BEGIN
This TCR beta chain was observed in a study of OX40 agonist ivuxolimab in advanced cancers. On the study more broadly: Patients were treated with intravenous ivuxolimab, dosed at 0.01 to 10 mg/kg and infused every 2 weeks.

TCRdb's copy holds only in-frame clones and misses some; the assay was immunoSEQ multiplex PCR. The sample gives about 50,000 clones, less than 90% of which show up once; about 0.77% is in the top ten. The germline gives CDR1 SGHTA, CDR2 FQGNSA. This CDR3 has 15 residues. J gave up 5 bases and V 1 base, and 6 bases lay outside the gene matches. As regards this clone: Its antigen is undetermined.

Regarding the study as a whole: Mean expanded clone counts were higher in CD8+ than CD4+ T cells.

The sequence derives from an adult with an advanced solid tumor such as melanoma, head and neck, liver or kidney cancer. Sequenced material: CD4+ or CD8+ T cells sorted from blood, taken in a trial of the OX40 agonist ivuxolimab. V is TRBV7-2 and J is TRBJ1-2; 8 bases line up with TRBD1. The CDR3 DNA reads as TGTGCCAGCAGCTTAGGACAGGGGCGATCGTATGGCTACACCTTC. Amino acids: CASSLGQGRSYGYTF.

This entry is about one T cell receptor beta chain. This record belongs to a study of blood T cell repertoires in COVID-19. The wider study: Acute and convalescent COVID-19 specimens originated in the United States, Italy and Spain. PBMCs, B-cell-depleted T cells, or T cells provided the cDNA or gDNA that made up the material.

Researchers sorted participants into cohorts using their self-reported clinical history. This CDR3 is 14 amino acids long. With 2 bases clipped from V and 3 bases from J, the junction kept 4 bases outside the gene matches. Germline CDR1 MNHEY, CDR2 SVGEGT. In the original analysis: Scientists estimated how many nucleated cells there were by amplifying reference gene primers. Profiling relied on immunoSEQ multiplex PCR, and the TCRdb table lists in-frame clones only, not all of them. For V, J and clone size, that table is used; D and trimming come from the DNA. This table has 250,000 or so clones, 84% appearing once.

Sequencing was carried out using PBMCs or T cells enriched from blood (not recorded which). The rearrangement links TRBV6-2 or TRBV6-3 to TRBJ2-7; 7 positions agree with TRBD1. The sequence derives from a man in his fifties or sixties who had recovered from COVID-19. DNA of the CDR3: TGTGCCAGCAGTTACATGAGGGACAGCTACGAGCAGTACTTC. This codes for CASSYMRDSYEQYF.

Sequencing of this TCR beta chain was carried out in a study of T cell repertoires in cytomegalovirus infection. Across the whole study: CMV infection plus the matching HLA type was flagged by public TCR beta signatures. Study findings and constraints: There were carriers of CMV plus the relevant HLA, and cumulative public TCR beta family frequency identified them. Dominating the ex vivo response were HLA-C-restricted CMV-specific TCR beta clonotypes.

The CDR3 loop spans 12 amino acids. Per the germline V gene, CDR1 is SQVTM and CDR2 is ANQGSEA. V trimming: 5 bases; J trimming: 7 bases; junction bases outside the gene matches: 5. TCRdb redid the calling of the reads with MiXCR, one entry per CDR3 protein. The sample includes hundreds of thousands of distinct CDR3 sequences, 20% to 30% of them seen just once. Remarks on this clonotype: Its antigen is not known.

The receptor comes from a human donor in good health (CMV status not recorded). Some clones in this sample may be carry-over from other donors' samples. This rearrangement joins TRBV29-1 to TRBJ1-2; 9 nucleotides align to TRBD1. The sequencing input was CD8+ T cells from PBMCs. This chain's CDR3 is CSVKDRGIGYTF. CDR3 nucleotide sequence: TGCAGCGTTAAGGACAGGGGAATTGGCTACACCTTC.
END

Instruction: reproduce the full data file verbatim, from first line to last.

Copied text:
This TCR beta chain was observed in a study of OX40 agonist ivuxolimab in advanced cancers. On the study more broadly: Patients were treated with intravenous ivuxolimab, dosed at 0.01 to 10 mg/kg and infused every 2 weeks.

TCRdb's copy holds only in-frame clones and misses some; the assay was immunoSEQ multiplex PCR. The sample gives about 50,000 clones, less than 90% of which show up once; about 0.77% is in the top ten. The germline gives CDR1 SGHTA, CDR2 FQGNSA. This CDR3 has 15 residues. J gave up 5 bases and V 1 base, and 6 bases lay outside the gene matches. As regards this clone: Its antigen is undetermined.

Regarding the study as a whole: Mean expanded clone counts were higher in CD8+ than CD4+ T cells.

The sequence derives from an adult with an advanced solid tumor such as melanoma, head and neck, liver or kidney cancer. Sequenced material: CD4+ or CD8+ T cells sorted from blood, taken in a trial of the OX40 agonist ivuxolimab. V is TRBV7-2 and J is TRBJ1-2; 8 bases line up with TRBD1. The CDR3 DNA reads as TGTGCCAGCAGCTTAGGACAGGGGCGATCGTATGGCTACACCTTC. Amino acids: CASSLGQGRSYGYTF.

This entry is about one T cell receptor beta chain. This record belongs to a study of blood T cell repertoires in COVID-19. The wider study: Acute and convalescent COVID-19 specimens originated in the United States, Italy and Spain. PBMCs, B-cell-depleted T cells, or T cells provided the cDNA or gDNA that made up the material.

Researchers sorted participants into cohorts using their self-reported clinical history. This CDR3 is 14 amino acids long. With 2 bases clipped from V and 3 bases from J, the junction kept 4 bases outside the gene matches. Germline CDR1 MNHEY, CDR2 SVGEGT. In the original analysis: Scientists estimated how many nucleated cells there were by amplifying reference gene primers. Profiling relied on immunoSEQ multiplex PCR, and the TCRdb table lists in-frame clones only, not all of them. For V, J and clone size, that table is used; D and trimming come from the DNA. This table has 250,000 or so clones, 84% appearing once.

Sequencing was carried out using PBMCs or T cells enriched from blood (not recorded which). The rearrangement links TRBV6-2 or TRBV6-3 to TRBJ2-7; 7 positions agree with TRBD1. The sequence derives from a man in his fifties or sixties who had recovered from COVID-19. DNA of the CDR3: TGTGCCAGCAGTTACATGAGGGACAGCTACGAGCAGTACTTC. This codes for CASSYMRDSYEQYF.

Sequencing of this TCR beta chain was carried out in a study of T cell repertoires in cytomegalovirus infection. Across the whole study: CMV infection plus the matching HLA type was flagged by public TCR beta signatures. Study findings and constraints: There were carriers of CMV plus the relevant HLA, and cumulative public TCR beta family frequency identified them. Dominating the ex vivo response were HLA-C-restricted CMV-specific TCR beta clonotypes.

The CDR3 loop spans 12 amino acids. Per the germline V gene, CDR1 is SQVTM and CDR2 is ANQGSEA. V trimming: 5 bases; J trimming: 7 bases; junction bases outside the gene matches: 5. TCRdb redid the calling of the reads with MiXCR, one entry per CDR3 protein. The sample includes hundreds of thousands of distinct CDR3 sequences, 20% to 30% of them seen just once. Remarks on this clonotype: Its antigen is not known.

The receptor comes from a human donor in good health (CMV status not recorded). Some clones in this sample may be carry-over from other donors' samples. This rearrangement joins TRBV29-1 to TRBJ1-2; 9 nucleotides align to TRBD1. The sequencing input was CD8+ T cells from PBMCs. This chain's CDR3 is CSVKDRGIGYTF. CDR3 nucleotide sequence: TGCAGCGTTAAGGACAGGGGAATTGGCTACACCTTC.